My aim is to redefine the way we view fitness, to change that word for movement and be at the forefront of a shift towards the embitterment of people both physically and mentally. We need happy people with a body that is built to last. Not one that is built for the approval of others.  
move studios

Any common myths you’d like to dispel?

There is no such thing as a tummy fat burning exercise.
Sweat is not an indicator of calories burned.
You don’t get abs by doing more abs.
If you work a full time job and simply want to be healthy and happy you don’t need a heart rate monitor. Just move.
Your muscles cant get longer. Thats not what happens when you stretch.

The question you know everyone's thinking … Can you really build muscle without weights in the gym?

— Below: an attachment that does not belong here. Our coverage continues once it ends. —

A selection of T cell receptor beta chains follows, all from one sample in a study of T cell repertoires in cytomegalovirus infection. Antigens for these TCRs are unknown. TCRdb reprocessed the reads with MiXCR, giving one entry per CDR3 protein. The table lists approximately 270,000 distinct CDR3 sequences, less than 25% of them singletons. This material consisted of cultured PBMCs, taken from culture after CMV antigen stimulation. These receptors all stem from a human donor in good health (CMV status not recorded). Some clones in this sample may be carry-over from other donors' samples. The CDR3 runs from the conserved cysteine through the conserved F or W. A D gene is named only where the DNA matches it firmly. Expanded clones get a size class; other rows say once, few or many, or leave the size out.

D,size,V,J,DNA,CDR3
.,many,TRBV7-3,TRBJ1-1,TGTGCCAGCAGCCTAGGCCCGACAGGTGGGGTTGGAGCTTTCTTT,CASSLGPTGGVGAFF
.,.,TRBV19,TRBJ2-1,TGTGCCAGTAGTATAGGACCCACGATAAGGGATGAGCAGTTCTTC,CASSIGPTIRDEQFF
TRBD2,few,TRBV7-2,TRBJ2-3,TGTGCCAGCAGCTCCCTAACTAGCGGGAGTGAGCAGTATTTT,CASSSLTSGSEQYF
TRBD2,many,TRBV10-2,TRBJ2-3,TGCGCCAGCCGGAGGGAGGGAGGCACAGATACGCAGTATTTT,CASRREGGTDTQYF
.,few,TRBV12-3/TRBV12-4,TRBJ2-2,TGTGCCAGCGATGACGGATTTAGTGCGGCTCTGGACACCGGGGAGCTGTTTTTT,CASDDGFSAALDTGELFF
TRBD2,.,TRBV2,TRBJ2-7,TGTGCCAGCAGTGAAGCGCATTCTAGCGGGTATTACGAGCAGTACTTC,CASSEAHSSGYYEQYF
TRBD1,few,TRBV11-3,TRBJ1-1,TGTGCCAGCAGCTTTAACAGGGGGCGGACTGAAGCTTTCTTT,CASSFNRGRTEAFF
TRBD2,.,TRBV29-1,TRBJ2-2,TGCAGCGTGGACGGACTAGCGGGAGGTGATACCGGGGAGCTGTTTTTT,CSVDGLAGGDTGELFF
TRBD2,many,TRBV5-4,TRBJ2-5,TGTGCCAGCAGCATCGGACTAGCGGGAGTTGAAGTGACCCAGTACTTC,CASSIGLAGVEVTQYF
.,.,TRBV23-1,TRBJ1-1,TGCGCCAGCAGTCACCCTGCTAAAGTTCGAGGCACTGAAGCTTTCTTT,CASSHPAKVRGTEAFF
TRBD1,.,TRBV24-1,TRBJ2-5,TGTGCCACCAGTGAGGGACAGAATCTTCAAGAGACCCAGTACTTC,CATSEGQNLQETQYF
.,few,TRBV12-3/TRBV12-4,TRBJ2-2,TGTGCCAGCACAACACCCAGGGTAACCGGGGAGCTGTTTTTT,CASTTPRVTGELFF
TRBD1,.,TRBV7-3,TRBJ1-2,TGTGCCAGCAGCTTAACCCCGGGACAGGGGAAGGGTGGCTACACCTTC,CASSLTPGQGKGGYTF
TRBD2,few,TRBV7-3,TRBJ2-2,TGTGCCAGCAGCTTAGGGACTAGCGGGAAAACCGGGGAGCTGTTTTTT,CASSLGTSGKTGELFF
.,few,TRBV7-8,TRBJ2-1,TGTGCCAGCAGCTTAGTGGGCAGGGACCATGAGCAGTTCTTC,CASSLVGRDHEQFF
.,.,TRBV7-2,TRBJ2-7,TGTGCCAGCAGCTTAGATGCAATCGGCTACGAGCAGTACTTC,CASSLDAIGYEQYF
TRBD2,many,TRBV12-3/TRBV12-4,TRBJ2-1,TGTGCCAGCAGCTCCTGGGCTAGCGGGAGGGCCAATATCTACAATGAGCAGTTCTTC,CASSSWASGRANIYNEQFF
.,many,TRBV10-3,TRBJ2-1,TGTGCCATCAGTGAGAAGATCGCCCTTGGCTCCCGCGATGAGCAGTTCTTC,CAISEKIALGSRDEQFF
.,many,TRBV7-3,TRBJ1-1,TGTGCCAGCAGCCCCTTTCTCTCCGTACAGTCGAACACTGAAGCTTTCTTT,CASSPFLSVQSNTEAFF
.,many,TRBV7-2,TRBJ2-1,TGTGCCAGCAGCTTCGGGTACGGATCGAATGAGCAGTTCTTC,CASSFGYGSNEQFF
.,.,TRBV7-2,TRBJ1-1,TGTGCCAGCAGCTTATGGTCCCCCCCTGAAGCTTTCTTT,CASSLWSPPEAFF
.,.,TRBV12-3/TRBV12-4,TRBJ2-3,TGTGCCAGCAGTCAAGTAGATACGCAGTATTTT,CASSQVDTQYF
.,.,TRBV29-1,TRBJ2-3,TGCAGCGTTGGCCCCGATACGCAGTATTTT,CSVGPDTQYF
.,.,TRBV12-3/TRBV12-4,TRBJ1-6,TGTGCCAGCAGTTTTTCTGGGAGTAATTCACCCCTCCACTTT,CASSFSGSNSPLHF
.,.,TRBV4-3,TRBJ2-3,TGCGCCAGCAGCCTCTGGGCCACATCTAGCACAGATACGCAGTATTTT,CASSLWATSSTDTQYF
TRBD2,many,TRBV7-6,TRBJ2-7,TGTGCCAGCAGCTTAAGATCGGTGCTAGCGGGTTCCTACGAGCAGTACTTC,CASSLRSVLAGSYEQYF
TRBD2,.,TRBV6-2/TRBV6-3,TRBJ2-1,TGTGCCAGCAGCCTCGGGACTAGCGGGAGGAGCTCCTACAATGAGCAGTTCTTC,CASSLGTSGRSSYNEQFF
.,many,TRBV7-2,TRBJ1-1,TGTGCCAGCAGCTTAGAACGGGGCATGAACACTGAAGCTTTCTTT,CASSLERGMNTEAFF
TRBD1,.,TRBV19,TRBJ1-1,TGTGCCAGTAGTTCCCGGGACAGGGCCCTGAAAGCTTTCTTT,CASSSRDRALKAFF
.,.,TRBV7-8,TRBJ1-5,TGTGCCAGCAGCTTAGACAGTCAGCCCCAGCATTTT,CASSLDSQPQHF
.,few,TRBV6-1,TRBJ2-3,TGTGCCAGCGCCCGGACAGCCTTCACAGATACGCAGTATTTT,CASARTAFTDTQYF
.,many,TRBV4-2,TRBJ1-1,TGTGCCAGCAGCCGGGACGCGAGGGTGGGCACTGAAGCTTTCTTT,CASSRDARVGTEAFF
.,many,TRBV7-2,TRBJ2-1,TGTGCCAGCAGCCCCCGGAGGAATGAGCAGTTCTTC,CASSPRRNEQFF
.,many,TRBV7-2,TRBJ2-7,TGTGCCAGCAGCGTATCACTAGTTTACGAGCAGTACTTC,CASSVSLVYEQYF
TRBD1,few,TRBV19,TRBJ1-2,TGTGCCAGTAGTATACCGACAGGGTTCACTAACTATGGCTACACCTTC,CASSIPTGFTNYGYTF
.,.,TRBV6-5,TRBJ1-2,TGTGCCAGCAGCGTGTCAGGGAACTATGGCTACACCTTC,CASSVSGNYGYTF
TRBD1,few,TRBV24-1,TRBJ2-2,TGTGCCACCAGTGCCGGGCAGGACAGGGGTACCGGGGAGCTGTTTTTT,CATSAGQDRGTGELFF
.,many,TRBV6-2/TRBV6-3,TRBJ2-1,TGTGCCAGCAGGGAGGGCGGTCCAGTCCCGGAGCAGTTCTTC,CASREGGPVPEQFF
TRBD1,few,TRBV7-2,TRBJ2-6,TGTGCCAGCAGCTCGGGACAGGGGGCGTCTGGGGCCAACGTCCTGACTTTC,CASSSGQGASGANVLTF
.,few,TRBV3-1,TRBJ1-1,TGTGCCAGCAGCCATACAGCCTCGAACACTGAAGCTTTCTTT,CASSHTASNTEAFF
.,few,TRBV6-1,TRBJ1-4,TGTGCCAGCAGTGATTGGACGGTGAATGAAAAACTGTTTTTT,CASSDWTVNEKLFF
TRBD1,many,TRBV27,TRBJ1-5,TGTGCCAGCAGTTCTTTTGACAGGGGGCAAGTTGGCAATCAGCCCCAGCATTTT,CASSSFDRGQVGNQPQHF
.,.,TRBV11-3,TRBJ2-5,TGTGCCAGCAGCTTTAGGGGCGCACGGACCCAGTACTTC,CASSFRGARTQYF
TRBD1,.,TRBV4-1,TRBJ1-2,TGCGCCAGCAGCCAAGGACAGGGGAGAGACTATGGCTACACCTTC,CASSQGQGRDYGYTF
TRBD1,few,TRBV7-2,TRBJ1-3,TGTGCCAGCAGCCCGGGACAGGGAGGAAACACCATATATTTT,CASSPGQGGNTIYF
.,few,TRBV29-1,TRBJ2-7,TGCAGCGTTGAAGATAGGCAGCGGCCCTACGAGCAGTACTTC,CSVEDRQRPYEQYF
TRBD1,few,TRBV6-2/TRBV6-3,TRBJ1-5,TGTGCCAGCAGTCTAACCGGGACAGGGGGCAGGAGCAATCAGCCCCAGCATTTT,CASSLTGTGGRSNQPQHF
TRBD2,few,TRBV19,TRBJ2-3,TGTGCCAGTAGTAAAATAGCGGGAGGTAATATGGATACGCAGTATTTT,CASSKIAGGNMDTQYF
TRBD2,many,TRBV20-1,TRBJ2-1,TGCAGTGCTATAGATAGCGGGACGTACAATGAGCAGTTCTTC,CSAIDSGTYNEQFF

Yes. It is perhaps more difficult because building muscle requires resistance and resistance is easily manufactured through weights. That said, the better you understand how to move the more resistance you can create within your own body. Gymnasts are incredibly muscle bound and they spend most of their time doing bodyweight training. The true question is how much muscle do you require in order to be an efficient and strong mover for your desired output. Bodybuilding is great but im not sure how useful it is walking around at that size with the ability to recruit that much force. Ive never had to lift up a car but I have to sit, stand, walk and  turn every single day.  

What does strength training mean to you?